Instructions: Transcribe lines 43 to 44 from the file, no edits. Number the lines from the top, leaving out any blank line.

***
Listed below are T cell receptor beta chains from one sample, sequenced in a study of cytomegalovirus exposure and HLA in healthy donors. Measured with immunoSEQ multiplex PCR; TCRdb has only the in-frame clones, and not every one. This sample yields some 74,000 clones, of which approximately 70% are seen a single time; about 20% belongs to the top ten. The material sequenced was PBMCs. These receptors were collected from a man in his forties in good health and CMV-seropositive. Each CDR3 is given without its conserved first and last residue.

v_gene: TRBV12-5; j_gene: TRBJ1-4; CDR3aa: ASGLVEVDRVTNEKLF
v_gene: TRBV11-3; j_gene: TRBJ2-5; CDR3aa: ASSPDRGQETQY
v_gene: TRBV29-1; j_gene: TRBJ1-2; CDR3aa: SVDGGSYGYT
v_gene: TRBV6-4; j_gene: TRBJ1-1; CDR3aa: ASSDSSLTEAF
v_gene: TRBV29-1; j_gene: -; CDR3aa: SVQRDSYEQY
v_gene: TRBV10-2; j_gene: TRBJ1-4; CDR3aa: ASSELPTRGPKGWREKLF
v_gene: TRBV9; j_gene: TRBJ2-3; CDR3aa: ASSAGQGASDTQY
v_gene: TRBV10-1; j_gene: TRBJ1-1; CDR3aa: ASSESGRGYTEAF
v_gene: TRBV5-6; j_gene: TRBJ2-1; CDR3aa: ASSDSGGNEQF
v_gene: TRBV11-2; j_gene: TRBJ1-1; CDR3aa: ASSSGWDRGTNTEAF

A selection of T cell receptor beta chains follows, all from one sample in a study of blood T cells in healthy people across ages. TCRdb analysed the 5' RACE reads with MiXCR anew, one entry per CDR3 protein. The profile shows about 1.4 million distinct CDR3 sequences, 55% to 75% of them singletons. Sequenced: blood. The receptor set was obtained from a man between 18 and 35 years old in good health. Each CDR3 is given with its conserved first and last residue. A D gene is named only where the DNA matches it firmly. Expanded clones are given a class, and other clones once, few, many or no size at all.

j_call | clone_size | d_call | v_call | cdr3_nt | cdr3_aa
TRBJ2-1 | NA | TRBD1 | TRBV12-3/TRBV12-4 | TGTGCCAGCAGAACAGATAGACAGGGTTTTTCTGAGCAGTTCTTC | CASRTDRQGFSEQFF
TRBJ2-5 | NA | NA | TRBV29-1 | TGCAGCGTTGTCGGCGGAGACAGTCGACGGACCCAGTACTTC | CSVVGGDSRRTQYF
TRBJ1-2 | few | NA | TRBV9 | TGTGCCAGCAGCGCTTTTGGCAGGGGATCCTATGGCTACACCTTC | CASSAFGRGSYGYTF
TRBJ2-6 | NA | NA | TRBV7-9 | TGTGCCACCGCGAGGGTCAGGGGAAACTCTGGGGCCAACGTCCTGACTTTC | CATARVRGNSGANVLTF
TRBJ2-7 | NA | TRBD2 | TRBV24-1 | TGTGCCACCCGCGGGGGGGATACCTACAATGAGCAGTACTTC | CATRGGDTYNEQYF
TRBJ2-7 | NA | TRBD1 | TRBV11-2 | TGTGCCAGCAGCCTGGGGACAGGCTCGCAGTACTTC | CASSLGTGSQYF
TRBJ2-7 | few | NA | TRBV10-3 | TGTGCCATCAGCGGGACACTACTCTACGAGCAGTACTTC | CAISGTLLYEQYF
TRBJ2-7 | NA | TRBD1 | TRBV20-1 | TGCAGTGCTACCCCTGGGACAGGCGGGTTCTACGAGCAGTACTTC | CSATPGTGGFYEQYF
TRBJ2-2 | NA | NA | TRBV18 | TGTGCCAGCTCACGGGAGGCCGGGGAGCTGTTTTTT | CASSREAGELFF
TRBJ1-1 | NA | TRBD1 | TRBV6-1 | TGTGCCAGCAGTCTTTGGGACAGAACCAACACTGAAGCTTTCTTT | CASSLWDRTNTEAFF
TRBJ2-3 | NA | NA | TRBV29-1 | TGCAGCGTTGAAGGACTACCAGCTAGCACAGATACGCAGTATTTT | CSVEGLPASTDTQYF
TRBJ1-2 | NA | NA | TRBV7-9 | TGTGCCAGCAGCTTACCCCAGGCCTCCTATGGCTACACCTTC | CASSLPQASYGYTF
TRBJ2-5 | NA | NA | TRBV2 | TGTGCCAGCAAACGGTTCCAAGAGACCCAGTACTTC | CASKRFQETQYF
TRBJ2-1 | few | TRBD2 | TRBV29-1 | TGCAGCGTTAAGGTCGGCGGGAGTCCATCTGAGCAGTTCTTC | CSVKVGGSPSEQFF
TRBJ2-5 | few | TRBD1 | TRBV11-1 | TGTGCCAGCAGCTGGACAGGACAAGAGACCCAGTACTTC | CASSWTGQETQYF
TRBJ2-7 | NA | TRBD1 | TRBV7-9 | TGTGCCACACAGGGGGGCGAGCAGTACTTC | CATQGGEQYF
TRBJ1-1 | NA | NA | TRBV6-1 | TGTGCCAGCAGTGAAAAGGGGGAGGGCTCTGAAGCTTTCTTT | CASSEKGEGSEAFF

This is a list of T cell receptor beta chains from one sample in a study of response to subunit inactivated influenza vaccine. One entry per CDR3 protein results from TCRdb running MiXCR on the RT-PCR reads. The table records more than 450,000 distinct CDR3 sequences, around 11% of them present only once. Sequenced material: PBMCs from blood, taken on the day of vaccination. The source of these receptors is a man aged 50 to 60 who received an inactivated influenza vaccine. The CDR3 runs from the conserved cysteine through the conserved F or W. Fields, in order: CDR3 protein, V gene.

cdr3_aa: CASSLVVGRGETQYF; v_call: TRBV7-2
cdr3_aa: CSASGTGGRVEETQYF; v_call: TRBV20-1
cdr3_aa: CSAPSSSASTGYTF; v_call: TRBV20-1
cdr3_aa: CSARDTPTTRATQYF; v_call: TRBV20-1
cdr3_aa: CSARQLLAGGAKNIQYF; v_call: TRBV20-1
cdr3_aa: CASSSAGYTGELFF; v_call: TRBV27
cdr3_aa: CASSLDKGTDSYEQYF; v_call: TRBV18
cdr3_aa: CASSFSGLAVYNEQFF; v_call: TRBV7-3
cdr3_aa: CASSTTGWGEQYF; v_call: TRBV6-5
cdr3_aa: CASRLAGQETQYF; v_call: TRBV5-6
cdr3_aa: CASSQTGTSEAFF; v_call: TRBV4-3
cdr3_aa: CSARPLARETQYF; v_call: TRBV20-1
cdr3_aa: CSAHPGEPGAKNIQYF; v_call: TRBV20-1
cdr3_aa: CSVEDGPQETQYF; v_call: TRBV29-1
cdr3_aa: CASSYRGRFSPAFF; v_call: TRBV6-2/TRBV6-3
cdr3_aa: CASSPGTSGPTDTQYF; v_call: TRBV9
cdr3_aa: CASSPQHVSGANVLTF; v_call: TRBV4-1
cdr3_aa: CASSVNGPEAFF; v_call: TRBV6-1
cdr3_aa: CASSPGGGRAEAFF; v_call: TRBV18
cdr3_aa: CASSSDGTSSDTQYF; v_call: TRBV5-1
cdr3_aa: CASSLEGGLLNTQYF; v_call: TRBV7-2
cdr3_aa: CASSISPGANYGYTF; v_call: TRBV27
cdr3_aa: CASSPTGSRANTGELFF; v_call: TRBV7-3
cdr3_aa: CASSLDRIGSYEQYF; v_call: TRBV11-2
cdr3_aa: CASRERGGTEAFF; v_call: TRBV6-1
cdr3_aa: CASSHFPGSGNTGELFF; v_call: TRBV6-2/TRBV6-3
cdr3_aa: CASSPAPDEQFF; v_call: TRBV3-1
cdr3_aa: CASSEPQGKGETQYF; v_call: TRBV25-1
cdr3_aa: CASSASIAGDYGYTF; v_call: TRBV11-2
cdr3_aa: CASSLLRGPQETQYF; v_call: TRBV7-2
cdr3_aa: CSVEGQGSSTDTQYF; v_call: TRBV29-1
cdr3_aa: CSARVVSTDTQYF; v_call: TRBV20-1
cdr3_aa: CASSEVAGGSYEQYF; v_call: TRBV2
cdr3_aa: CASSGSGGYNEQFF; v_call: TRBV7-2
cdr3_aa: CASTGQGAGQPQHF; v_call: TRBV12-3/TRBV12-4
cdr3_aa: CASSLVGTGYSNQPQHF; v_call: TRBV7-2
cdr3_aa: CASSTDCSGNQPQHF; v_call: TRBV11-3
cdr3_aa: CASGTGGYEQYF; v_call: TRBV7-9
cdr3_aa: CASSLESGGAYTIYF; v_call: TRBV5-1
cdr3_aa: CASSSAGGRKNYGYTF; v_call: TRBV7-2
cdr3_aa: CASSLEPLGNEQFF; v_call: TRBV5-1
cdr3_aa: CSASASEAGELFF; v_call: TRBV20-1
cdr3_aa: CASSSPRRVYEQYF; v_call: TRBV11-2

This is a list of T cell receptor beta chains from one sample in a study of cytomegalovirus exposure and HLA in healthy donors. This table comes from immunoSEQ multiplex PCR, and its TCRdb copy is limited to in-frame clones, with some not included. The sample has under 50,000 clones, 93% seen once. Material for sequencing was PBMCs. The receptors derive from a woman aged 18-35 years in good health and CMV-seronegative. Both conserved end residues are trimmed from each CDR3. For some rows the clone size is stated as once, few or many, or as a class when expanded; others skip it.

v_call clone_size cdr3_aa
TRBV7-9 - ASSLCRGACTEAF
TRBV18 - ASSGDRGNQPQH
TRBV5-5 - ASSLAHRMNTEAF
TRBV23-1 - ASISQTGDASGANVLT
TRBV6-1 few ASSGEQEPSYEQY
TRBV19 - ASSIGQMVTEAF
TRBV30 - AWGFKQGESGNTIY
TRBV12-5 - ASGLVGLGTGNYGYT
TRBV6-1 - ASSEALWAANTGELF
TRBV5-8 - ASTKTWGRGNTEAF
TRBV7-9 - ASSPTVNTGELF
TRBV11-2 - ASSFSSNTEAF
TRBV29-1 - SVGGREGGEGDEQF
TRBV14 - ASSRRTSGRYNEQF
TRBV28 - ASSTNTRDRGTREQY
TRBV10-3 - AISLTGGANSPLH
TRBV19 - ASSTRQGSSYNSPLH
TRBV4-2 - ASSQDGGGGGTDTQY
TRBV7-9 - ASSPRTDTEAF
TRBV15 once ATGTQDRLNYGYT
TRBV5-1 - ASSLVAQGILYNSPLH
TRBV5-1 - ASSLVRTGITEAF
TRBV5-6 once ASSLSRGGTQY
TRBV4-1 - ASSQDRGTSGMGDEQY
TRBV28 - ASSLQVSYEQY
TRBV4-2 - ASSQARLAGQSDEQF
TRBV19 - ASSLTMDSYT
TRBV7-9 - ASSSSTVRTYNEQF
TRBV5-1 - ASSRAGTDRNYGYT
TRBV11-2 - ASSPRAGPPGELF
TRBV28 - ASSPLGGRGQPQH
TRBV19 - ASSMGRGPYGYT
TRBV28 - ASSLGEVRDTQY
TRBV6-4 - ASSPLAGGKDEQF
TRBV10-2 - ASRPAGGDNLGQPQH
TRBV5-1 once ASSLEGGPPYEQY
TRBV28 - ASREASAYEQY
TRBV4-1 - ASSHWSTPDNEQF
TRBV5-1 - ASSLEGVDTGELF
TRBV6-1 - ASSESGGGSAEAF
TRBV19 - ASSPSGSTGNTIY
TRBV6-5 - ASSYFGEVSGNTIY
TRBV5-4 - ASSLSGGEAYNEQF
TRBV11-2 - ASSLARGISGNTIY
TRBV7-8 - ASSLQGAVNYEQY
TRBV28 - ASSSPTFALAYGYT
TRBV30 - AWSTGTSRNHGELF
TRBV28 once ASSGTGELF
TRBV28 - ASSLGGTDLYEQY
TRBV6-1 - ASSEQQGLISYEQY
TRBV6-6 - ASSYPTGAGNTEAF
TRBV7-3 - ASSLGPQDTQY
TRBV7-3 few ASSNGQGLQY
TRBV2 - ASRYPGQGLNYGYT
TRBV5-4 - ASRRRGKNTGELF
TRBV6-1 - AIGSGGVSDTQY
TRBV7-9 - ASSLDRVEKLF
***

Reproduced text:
cdr3_aa: CSARPLARETQYF; v_call: TRBV20-1
cdr3_aa: CSAHPGEPGAKNIQYF; v_call: TRBV20-1